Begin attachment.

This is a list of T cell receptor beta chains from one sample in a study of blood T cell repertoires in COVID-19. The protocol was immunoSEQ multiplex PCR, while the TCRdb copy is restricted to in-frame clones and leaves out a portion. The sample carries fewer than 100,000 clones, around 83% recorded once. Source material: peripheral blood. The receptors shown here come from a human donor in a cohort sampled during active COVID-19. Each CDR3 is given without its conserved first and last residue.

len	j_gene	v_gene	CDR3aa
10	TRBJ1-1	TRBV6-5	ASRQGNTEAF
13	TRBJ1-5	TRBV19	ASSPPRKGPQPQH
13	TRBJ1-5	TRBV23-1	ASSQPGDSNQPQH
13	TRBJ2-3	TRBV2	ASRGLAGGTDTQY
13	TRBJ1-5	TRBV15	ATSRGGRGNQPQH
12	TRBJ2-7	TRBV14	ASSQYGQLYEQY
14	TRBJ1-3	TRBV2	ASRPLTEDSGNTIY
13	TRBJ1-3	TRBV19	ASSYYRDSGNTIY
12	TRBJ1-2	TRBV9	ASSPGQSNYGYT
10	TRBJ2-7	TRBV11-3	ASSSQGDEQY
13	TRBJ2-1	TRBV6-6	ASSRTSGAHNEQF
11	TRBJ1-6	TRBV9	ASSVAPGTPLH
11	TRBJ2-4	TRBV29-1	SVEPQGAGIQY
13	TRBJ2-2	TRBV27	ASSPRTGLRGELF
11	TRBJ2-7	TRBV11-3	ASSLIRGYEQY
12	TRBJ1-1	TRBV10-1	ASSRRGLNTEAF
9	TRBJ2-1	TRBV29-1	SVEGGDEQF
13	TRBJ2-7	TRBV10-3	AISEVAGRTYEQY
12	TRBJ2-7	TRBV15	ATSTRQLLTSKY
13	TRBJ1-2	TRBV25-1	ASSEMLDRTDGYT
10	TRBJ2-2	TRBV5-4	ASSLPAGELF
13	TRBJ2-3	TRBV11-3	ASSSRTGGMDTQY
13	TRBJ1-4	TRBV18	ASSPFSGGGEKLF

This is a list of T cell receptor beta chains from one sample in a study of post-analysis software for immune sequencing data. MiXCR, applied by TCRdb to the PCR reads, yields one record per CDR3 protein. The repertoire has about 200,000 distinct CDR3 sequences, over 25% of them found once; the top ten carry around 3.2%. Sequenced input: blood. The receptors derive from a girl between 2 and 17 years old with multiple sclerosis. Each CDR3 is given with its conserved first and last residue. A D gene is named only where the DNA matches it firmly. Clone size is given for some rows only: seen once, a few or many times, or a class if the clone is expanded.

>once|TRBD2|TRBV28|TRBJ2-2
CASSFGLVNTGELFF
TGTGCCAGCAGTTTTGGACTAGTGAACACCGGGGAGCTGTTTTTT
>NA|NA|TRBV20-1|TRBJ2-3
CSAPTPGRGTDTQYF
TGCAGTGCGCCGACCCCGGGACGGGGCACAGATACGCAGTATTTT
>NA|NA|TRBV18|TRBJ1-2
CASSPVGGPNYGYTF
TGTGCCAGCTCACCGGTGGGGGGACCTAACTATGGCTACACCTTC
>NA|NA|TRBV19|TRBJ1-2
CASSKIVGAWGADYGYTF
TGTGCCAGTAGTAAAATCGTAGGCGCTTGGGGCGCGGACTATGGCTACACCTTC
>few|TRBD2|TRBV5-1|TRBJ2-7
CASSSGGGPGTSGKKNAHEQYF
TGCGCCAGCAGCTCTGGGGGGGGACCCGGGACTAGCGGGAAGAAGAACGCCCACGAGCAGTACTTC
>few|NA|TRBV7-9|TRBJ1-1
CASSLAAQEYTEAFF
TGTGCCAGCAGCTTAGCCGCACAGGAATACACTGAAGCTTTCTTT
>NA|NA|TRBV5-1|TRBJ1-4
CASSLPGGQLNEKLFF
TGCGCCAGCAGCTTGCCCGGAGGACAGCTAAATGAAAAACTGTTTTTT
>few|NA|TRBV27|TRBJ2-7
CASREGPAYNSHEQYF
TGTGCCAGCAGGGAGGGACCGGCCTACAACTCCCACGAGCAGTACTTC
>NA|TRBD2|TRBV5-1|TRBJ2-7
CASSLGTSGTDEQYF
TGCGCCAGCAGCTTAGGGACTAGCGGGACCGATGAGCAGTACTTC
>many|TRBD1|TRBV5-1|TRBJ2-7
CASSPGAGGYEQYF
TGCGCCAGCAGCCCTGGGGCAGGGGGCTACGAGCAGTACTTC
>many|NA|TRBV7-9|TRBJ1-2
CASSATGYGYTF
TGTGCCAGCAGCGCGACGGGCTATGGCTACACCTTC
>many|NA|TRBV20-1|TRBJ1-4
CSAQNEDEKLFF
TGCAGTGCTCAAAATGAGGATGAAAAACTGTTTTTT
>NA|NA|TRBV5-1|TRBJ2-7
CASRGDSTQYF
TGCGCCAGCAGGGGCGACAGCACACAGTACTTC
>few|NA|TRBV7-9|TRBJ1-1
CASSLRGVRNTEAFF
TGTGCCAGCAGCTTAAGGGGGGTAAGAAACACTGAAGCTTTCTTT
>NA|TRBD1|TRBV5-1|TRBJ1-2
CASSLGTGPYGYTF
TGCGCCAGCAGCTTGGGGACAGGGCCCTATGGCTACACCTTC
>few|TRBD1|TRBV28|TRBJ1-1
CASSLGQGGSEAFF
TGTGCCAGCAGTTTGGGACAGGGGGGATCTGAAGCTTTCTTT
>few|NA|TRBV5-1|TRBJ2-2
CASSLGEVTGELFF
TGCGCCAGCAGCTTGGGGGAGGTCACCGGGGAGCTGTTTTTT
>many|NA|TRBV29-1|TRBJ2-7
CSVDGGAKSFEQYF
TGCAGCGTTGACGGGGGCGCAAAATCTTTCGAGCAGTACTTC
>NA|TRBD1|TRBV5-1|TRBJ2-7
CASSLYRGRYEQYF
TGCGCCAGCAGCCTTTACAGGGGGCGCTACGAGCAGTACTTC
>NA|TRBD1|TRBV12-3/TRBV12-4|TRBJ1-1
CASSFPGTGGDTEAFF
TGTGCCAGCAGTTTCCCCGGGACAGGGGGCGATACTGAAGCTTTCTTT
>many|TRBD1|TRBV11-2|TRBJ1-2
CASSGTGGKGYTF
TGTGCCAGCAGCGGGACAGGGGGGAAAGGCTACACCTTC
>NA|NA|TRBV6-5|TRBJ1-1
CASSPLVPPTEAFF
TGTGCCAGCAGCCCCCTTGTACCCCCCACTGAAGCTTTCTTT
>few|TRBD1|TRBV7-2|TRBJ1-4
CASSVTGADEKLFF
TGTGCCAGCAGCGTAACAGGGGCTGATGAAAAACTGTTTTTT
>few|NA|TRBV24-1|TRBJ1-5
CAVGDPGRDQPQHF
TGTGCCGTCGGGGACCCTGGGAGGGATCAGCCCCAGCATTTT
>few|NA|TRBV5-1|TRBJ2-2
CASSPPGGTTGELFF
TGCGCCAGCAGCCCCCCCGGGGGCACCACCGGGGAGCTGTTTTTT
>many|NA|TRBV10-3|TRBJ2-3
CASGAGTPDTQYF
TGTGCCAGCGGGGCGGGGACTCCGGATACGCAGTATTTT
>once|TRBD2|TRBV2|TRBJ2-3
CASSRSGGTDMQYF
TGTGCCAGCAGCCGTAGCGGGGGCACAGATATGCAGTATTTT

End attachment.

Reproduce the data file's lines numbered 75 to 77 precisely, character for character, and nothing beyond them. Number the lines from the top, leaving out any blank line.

>few|NA|TRBV5-1|TRBJ2-2
CASSLGEVTGELFF
TGCGCCAGCAGCTTGGGGGAGGTCACCGGGGAGCTGTTTTTT